With the second screen, you can do all kinds of things, some are practical, some are not. Unlike the Galaxy Fold, I see this second screen in a totally different way. This foldable smartphone obviously does not offer the same advantages as the Samsung smartphone. Forget widescreen videos, for example. You can use Chrome across both screens but the result is not good and obviously absolutely not practical. Indeed, extending the browser or other applications to both screens is not fun, the hinge is much too wide for that and it ruins the display.
We must better conceive this G8X as the possibility of having a second screen for emails, messages or videos. It's like having two smartphones next to each other. In the end, it is the gamers who will be more satisfied with the separate controller on the lower screen. You can also transform this second screen into a large keyboard for typing.
The other concern I have encountered is its size. Once the smartphone is inserted into this cover, which includes the second screen, the smartphone is very large and takes up a lot of space. Its width makes it more difficult to handle than the Fold. What's worse, to recharge the smartphone, you must then use the magnetic adapter pins to USB-C dongle included in the box. It is therefore very easy to lose it or simply forget it carry it with you. If this is the case, you will need to remove the smartphone from the second screen to charge it traditionally.
LG has made its UI prettier
LG has equipped its G8X ThinQ with a new interface that not only brings new features to the second screen but has also undergone a small facelift. The new software, which is based on Android 9 Pie, is more modern and attractive. However, the fact remains that we do not have the latest version of Android. And when you know LG's update policy of the past, you can be very concerned about the worst for this smartphone.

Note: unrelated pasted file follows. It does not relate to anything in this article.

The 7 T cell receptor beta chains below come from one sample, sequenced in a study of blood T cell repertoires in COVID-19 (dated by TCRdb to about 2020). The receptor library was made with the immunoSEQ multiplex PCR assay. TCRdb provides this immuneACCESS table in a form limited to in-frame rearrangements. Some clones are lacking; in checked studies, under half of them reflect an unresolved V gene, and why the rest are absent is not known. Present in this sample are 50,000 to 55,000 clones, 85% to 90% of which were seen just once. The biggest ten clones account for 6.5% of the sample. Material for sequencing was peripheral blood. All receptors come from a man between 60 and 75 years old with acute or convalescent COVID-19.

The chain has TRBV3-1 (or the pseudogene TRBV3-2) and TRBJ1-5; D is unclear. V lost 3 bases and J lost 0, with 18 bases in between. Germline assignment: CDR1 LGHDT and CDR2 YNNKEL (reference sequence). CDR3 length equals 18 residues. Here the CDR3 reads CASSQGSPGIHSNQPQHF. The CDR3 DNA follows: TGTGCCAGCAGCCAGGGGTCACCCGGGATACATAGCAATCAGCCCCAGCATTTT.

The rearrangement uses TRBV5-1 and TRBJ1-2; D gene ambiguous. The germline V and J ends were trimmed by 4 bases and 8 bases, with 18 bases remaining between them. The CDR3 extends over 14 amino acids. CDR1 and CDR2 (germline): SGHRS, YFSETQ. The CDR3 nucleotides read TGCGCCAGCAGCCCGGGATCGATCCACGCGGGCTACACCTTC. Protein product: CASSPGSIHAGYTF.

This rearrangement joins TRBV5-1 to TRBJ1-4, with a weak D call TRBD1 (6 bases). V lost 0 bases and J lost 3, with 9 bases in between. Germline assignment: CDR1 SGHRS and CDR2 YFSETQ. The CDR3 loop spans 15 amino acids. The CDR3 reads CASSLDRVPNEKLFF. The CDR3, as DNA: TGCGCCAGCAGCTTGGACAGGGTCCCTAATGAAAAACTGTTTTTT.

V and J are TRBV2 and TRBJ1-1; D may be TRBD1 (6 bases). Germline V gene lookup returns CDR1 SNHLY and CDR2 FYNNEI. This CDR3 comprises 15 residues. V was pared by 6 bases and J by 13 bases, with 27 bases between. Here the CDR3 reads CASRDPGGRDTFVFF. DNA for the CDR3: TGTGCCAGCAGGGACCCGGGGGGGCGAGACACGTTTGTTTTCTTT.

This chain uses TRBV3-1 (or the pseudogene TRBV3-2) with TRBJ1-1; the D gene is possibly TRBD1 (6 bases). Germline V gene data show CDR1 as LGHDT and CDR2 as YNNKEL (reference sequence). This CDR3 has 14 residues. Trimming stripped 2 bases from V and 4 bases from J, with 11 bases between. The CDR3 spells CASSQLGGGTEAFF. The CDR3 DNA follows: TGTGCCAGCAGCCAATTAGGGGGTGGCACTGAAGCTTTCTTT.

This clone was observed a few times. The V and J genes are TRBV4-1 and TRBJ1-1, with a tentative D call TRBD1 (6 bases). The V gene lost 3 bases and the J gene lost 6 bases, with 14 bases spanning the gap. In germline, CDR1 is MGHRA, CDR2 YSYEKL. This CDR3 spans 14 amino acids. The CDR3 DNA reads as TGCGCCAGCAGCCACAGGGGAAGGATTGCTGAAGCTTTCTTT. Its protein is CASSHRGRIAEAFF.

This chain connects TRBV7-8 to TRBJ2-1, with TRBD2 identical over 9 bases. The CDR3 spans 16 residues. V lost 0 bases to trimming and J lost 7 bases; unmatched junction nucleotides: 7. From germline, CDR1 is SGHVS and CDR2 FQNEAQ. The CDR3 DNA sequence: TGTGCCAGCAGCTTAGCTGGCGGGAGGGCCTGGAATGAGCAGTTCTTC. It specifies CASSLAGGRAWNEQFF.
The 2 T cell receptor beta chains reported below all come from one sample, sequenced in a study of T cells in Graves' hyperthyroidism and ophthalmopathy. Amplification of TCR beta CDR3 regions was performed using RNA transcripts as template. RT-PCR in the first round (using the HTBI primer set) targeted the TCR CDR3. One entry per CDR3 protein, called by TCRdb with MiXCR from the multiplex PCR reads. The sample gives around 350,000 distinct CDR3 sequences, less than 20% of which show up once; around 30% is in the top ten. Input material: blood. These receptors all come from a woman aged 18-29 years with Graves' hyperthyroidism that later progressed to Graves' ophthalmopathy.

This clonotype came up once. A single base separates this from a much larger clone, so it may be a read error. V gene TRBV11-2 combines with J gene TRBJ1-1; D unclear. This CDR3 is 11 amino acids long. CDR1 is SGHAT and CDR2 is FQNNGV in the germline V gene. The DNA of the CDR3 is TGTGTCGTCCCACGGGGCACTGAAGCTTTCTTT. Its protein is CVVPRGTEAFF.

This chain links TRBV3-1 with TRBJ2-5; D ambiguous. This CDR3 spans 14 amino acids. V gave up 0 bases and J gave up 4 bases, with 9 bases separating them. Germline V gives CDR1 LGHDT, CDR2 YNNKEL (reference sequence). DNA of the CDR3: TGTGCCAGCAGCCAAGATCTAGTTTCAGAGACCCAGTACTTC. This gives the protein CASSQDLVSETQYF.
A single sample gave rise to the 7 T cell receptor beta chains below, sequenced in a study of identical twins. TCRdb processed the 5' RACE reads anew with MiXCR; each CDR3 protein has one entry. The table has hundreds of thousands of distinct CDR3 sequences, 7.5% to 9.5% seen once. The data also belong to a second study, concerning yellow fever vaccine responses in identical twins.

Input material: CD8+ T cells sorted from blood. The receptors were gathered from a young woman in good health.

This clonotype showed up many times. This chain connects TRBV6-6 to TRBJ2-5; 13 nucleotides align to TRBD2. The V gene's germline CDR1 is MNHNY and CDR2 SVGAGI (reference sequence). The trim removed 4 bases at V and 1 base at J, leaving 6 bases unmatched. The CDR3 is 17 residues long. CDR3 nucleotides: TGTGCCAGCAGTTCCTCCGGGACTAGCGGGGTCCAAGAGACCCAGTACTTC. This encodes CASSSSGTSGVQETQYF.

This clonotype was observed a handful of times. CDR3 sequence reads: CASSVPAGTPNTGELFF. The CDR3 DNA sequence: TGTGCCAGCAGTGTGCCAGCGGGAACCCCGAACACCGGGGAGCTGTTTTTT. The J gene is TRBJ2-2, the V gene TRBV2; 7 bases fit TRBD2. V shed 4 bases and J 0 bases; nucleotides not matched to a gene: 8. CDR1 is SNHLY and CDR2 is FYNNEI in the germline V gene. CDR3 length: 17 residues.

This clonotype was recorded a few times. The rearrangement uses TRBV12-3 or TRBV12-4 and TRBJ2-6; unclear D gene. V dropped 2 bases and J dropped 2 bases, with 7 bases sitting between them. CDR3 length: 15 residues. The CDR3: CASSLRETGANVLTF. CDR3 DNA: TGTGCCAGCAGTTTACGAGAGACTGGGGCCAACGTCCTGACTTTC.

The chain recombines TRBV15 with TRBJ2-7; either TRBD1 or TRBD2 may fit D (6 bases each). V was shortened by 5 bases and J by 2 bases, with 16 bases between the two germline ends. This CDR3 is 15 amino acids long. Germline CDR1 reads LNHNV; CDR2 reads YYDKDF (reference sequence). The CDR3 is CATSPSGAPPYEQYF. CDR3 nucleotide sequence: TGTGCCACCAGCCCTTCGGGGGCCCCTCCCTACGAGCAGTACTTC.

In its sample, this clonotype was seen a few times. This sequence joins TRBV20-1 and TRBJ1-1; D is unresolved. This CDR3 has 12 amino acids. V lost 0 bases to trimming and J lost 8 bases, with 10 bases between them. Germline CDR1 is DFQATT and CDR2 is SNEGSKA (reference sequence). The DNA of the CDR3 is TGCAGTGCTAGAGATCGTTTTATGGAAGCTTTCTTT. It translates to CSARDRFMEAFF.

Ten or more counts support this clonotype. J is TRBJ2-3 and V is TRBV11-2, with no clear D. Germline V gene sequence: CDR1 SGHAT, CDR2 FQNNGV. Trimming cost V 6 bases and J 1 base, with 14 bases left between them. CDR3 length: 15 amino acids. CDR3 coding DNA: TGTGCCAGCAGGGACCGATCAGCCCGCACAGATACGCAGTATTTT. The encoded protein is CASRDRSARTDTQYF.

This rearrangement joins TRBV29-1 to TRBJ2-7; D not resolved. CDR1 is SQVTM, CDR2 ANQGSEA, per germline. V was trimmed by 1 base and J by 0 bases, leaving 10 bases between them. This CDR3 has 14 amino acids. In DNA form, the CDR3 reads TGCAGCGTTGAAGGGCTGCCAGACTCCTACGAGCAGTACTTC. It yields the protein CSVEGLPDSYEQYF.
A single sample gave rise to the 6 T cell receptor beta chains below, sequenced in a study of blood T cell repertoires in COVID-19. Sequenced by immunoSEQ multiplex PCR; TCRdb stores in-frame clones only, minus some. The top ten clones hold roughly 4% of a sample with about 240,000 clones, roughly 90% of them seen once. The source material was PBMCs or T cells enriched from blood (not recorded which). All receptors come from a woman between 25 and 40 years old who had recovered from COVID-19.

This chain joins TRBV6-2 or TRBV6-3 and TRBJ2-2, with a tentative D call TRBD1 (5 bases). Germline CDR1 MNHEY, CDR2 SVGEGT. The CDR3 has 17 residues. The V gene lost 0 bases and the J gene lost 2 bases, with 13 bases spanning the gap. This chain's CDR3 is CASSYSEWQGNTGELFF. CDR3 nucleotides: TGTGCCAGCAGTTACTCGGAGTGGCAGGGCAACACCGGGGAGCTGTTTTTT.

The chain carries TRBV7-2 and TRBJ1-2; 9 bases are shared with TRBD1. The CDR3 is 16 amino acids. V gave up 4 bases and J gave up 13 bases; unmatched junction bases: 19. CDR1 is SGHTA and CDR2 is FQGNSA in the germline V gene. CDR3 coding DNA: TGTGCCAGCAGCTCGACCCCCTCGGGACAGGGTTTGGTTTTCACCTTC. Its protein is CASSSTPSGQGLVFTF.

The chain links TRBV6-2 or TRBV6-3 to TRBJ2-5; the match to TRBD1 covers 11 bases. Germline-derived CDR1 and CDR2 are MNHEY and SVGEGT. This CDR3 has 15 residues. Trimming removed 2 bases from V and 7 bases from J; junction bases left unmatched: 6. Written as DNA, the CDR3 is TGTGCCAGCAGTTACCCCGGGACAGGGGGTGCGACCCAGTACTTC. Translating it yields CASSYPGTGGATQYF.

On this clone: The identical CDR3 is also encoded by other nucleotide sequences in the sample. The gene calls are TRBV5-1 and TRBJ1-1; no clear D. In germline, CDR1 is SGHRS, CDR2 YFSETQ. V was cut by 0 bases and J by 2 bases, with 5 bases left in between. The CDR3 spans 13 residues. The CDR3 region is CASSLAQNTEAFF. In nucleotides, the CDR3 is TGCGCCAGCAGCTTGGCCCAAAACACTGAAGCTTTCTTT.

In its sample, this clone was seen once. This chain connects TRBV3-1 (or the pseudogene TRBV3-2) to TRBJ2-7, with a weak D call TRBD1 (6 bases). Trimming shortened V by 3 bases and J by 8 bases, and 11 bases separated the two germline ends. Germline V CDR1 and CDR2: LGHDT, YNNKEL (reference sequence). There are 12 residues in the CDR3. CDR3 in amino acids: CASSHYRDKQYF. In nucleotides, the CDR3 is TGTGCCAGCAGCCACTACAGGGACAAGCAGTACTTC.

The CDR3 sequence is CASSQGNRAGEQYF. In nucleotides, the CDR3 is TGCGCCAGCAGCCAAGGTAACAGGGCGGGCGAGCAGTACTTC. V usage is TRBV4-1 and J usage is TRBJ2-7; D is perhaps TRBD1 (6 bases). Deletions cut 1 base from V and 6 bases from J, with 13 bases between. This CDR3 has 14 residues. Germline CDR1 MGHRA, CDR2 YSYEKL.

On a daily basis, the software interface of the LG G8X ThinQ is pleasant to use. The animations are fast and the smartphone responds without too many problems. Nevertheless, it is far from perfect in my opinion. First, the gesture navigation is quite limited and a bar is always present at the bottom. Secondly, the interface could still be redesigned aesthetically. Finally, LG does not really offer many software possibilities for managing both displays. You have to settle for simple options such as reversing the screens, the controller for games or the keyboard. Forget any form of drag and drop apps or other gestures to create multi-window stuff on both screens.
As for the rest of the equipment, the LG G8X ThinQ has a Qualcomm Snapdragon 855, 8GB of RAM and 256GB of internal storage. A microSD card can also expand the storage of the device.
The LG G8X ThinQ also has a stereo sound via the speaker at the bottom of the device and the speaker for phone calls. The sound quality is fine without being exceptional. Ditto for conversations.
During my test, the performance of the LG G8X ThinQ seemed excellent. The smartphone works quickly and smoothly, as you would expect on a high-end model. Ditto for games where you do not have any problems. The GPU keeps up perfectly, even on top-end titles. To keep the demanding games running with minimal fluidity, the G8X is doing just fine.
You can get an idea of the performance of the device from the benchmark results in the table below:
LG G8X ThinQ: benchmark results comparison
|LG G8S ThinQ
|Huawei P30 Pro
|Samsung Galaxy S10+
|3D Mark Sling Shot Extreme ES 3.1
|3D Mark Sling Shot Vulkan
|3D Mark Sling Shot ES 3.0
|3D Mark Ice Storm Unlimited ES 2.0
|Geekbench 5 - single-core